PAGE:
The latest issue of Music & Copyright is now available for subscribers to download. Here are some of the highlights.
Climate change demands major change for live and recorded-music
Both the live and recorded-music sectors are feeling the heat over the environmental impact of their activities. And as live performances come back on stream, serious efforts are being made to reduce the carbon footprint of touring. Coldplay and Massive Attack are among the artists advocating for change, and 2022 may well prove a key year for the gradual greening of live music. The recorded-music business has to truly up its game on the vinyl production and streamed music side. Both segments need to reduce their carbon footprints—manufacturing efficiencies are required for vinyl, while renewables have to become the go-to energy source for streamers.
Gloves are off in the UK as new bill looks to introduce equitable remuneration for performers
A UK Member of Parliament (MP) has introduced a bill in an effort to force change to the level of earnings generated by artists from music streaming. Kevin Brennan, Labour MP for the Wales constituency Cardiff West for the last 20 years, has sponsored the bill that looks to introduce equitable remuneration, payable by music companies to performers for the exploitation of a performer’s sound recording. Also included in the bill is a right for authors and performers to recapture the rights to works after 20 years, the rights to alter a contract, and greater transparency in the exploitation of musical works and revenue generated from exploitation. The introduction of the bill has greatly divided opinion with music company trade groups suggesting it will do more harm than good, while performers’ associations have come out strongly in favor of the proposed changes.
EC publishes two reports on collective management and extended licensing
The European Commission (EC) has published two reports and two supporting studies on collective management and extended licensing in the European Union (EU). Both reports were obligated under the two directives 2014/26/EU and 2019/790. The first report takes a detailed look at the application of the former directive on collective management of copyright and related rights along with multiterritorial licensing of rights in musical works for online use across the European bloc. The latter directive, which harmonizes the use of collective licensing mechanisms with an extended effect (CLEE) in the EU, obliged the EC to report on the use of CLEE across the bloc, particularly the impact these mechanisms may have on licensing and rights holders, their effectiveness in facilitating the dissemination of cultural content, and their possible impact on the internal market. Both reports have been submitted to the European Parliament and to the European Council for their consideration.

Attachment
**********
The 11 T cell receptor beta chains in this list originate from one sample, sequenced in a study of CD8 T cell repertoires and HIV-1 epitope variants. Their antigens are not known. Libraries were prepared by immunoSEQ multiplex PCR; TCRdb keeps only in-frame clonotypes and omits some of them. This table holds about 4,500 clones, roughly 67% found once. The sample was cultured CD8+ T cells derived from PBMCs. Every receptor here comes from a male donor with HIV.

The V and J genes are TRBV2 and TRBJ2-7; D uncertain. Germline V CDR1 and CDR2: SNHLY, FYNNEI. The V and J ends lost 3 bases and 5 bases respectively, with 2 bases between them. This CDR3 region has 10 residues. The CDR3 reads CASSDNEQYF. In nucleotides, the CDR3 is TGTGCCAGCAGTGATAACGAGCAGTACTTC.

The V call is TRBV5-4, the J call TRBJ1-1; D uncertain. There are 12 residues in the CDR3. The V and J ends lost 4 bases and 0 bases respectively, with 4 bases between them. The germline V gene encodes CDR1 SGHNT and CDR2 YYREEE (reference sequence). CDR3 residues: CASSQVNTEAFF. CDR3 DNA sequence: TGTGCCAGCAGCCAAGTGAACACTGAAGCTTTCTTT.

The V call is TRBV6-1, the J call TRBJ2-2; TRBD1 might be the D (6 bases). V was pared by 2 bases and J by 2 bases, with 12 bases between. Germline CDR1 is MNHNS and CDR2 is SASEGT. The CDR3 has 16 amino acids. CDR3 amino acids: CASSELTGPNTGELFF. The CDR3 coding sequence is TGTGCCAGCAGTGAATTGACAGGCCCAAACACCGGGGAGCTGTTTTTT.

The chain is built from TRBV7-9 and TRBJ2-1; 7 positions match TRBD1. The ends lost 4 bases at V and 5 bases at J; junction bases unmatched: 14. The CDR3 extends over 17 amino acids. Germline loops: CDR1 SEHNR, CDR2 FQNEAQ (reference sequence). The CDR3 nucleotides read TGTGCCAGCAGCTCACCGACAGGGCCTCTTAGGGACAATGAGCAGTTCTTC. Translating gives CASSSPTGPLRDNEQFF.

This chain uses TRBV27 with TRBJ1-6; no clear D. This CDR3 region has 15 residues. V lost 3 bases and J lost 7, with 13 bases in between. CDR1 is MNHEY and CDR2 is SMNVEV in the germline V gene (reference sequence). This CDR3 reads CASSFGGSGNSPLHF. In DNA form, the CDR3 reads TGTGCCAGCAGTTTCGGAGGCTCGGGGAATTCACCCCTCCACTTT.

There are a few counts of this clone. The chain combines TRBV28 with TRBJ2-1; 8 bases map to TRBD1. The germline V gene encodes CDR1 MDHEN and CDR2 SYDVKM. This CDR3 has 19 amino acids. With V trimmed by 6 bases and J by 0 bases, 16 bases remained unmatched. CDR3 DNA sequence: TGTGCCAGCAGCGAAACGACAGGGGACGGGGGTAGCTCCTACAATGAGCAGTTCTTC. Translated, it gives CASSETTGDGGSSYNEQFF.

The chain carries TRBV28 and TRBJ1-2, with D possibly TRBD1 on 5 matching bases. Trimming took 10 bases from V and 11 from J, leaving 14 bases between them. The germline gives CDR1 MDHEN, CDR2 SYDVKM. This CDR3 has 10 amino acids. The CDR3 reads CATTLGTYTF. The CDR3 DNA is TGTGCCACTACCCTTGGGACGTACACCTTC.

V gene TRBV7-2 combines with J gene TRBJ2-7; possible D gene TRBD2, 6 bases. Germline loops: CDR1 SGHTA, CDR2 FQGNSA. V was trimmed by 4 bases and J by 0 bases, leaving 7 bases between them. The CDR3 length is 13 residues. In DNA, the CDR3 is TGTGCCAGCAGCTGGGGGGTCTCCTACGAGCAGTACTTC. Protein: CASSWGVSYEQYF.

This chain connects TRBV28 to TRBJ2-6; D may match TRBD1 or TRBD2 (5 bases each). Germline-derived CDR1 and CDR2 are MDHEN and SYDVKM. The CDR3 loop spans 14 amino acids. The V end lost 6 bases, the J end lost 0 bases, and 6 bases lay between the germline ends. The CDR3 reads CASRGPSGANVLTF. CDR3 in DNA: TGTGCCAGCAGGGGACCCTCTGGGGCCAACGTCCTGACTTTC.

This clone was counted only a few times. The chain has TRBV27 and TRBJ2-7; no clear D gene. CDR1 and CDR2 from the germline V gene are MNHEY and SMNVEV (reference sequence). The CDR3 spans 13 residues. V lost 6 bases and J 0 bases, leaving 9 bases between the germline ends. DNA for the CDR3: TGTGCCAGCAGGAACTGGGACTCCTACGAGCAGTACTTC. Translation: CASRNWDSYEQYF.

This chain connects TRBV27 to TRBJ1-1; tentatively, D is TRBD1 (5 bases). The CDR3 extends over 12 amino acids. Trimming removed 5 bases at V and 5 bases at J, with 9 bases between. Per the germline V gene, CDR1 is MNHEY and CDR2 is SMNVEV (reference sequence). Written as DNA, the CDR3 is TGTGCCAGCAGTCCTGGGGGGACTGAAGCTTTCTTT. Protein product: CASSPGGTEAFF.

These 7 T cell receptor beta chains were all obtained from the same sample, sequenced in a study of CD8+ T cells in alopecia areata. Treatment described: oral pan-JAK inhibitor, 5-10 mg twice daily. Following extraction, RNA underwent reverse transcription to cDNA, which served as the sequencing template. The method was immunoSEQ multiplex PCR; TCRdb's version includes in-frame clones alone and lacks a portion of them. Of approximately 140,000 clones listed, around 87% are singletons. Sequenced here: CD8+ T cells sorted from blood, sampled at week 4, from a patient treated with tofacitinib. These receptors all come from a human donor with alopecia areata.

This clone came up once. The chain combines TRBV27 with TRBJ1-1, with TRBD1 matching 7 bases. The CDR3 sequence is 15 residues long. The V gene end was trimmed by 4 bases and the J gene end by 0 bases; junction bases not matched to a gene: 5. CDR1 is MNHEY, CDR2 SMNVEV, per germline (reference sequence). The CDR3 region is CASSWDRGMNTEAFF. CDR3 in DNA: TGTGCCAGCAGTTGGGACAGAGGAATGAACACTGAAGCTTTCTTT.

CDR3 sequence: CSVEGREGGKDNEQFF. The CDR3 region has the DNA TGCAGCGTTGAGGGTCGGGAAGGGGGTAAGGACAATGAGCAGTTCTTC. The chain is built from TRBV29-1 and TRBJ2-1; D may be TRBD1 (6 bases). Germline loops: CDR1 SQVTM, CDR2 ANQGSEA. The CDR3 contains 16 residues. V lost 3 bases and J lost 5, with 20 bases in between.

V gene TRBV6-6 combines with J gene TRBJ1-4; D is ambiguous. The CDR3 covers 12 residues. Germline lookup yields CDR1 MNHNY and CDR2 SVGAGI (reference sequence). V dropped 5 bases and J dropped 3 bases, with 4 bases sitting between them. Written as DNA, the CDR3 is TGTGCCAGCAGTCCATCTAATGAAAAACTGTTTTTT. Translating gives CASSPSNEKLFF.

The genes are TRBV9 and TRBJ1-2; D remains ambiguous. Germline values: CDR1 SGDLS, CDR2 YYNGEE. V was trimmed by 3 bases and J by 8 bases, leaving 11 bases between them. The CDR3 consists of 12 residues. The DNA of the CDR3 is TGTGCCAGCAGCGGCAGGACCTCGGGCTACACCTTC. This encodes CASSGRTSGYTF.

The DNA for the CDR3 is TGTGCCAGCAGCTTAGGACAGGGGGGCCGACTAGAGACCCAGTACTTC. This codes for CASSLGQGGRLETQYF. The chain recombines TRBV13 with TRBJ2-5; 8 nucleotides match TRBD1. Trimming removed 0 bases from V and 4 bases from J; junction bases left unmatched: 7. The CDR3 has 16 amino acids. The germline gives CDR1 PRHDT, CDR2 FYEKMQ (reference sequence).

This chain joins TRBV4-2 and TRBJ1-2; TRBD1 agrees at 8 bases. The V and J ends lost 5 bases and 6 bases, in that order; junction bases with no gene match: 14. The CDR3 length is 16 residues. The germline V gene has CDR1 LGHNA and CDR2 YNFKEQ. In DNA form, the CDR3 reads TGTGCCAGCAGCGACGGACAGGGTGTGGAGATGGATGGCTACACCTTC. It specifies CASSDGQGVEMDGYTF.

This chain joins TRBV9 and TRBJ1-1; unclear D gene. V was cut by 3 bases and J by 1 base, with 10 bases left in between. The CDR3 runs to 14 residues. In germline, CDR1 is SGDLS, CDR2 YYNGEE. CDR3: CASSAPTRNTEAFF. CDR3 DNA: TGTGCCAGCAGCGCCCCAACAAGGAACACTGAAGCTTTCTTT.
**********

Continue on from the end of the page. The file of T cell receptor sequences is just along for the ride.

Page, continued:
Russia country report
In addition to the usual set of music industry statistics and news briefs, the latest issue of Music & Copyright includes a detailed Russia music industry report. Russia is a recorded-music market that is now showing the potential that music companies have all known existed but have been unable to coax out because of the widespread presence of unlicensed physical and digital formats. The country is the biggest in Eastern Europe in terms of retail sales and the world’s largest in terms of land mass, spanning 11 time zones. Russia ended last year with a population of 144.1 million. At 17.1 million square kilometers, Russia’s surface area covers around one-eighth of the world’s inhabited land area. However, despite its size, Russia’s main music industry sectors have long underperformed and per-capita spending on recorded-music is painfully low. The transition from physical to digital opened a new front for unlicensed services to flourish, but the move from ownership to access is boosting legitimate sales and prospects for longer-term growth are very positive. Royalty collections were rising steadily prior to the COVID-19 pandemic, but lockdowns and the restrictions on music usage saw collections tumble last year.
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